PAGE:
RENEE MONTAGNE, Host:
This is MORNING EDITION, from NPR News. Good morning. I'm Renee Montagne.
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And I'm Steve Inskeep.
In Your Health today, we'll try to get you back on your feet. There's a new treatment for a painful and common condition. We'll hear about that in a moment. First, we'll ask why your feet hurt more as you get older.
As NPR's Patti Neighmond reports, foot pain is among the top reasons that Americans see their doctors.
PATTI NEIGHMOND: Plain and simple: foot pain is a huge problem for lots of people.
(SOUNDBITE OF FOOTSTEPS)
NEIGHMOND: Robin Powers is on her way to see her podiatrist. She's wearing a very fashionable pair of boots with heels.
ROBIN POWERS: They're boots that are pointy, and I bought them thinking they were stylish. And when I first put them on, they felt pretty good.
NEIGHMOND: But quickly, Powers found out that wasn't the case and her feet started to hurt. In fact, her feet have been hurting quite a bit these days.
POWERS: Probably in the past five years, I've noticed a real shift in my foot. And my foot is very narrow in the back. It's wide in the front, and my arches are falling.
NEIGHMOND: And she's inherited bunions from her mother. Powers knows from her podiatrist that her sore feet may also have something to do with the high heels and the strappy the sandals she wore as a young adult. Even now, at 53, Powers says she can't wear what everybody knows as sensible shoes. She works in the fashion industry.
POWERS: We wear the clothes on the job, and I feel really good when I'm dressed, but I cannot have on a pair of sneakers while I am waiting on customers.
NEIGHMOND: Lots of women apparently feel this way, which is one reason why women have twice as much foot pain as men.
What should you typically wear?
POWERS: Well, I brought some different ones.
NEIGHMOND: Today, Robin Powers has hauled a bag of her shoes in to see podiatrist Emily Cook at Boston's Beth Israel Deaconess Medical Center. Today, Robin says, her goal is to get help figuring out which of her shoes to wear to minimize the pain.
POWERS: It's tough, and I'm really still struggling to find a shoe that I can wear when I'm at work.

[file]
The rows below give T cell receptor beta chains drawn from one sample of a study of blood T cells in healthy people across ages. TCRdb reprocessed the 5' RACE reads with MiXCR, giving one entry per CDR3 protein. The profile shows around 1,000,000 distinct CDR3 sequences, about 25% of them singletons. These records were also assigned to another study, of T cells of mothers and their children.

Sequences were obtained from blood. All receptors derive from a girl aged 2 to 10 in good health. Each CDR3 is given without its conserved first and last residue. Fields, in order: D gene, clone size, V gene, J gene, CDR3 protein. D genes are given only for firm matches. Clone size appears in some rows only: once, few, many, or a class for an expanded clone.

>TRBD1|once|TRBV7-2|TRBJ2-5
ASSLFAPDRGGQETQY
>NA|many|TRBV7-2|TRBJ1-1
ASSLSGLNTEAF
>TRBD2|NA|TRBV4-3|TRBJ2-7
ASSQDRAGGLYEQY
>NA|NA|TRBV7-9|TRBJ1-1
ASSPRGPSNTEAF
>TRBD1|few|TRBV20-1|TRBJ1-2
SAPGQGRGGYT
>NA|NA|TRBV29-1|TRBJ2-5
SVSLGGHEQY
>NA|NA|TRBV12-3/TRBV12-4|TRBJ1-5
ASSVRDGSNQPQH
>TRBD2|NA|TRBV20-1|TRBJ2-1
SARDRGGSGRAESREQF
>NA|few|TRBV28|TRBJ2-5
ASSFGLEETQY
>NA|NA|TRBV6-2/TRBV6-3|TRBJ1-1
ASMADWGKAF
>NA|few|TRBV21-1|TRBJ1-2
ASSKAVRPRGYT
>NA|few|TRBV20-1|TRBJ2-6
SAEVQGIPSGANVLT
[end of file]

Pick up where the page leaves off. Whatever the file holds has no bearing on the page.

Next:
NEIGHMOND: Podiatrist Emily Cook says Robin Powers' dilemma is pretty typical. Lots of women in their early 50s start having foot pain and have to readjust not only shoe style, but often shoe size.
EMILY COOK: Our feet can actually get wider, and they can change shape. They can change size. You can lose flexibility within your joints. Certain foot deformities, like bunions and hammertoes and tightening of our muscles can worsen over time.
NEIGHMOND: And the dreary list goes on - weakened ligaments and joints, arthritis, even a thinning of the fatty pads on the bottom of our feet.
The same thing happens to the aging male foot, and men tend to pick shoes that are too big. As a result of all this, a recent study found nearly one third of all U.S. adults suffer chronic foot pain.
ROBIN BENTZ: Just putting your foot on the ground and putting your weight on it was just excruciating.
NEIGHMOND: For months, 62-year-old Robin Christine Bentz suffered what she described as unbearable pain every time she took a step. When she couldn't stand it anymore, she went to see podiatrist Emily Cook, who suggested custom- made orthotics. These are plastic inserts which fit into shoes to cushion the foot and give support.
BENTZ: It's been like a miracle. My feet never touch the ground unless I have the orthotics, because the pain is too great in the past, and I'm not going back there.
NEIGHMOND: But the catch is finding shoes that fit the orthotics.
BENTZ: They're probably the ugliest shoes that the world has ever seen.
NEIGHMOND: But if you can afford custom work, fashion as possible.
BENTZ: Dr. Cook told me that she can make different types of orthotics that do fit into the fancier shoes.
NEIGHMOND: If you're not wearing orthotics, Cook says the most important thing is to make sure your shoes are really fit your foot. Buy shoes that give support, but aren't too stiff. Make sure the shoe bends where you are toes bend, and alternate different shoes on different days.
Patti Neighmond, NPR News.
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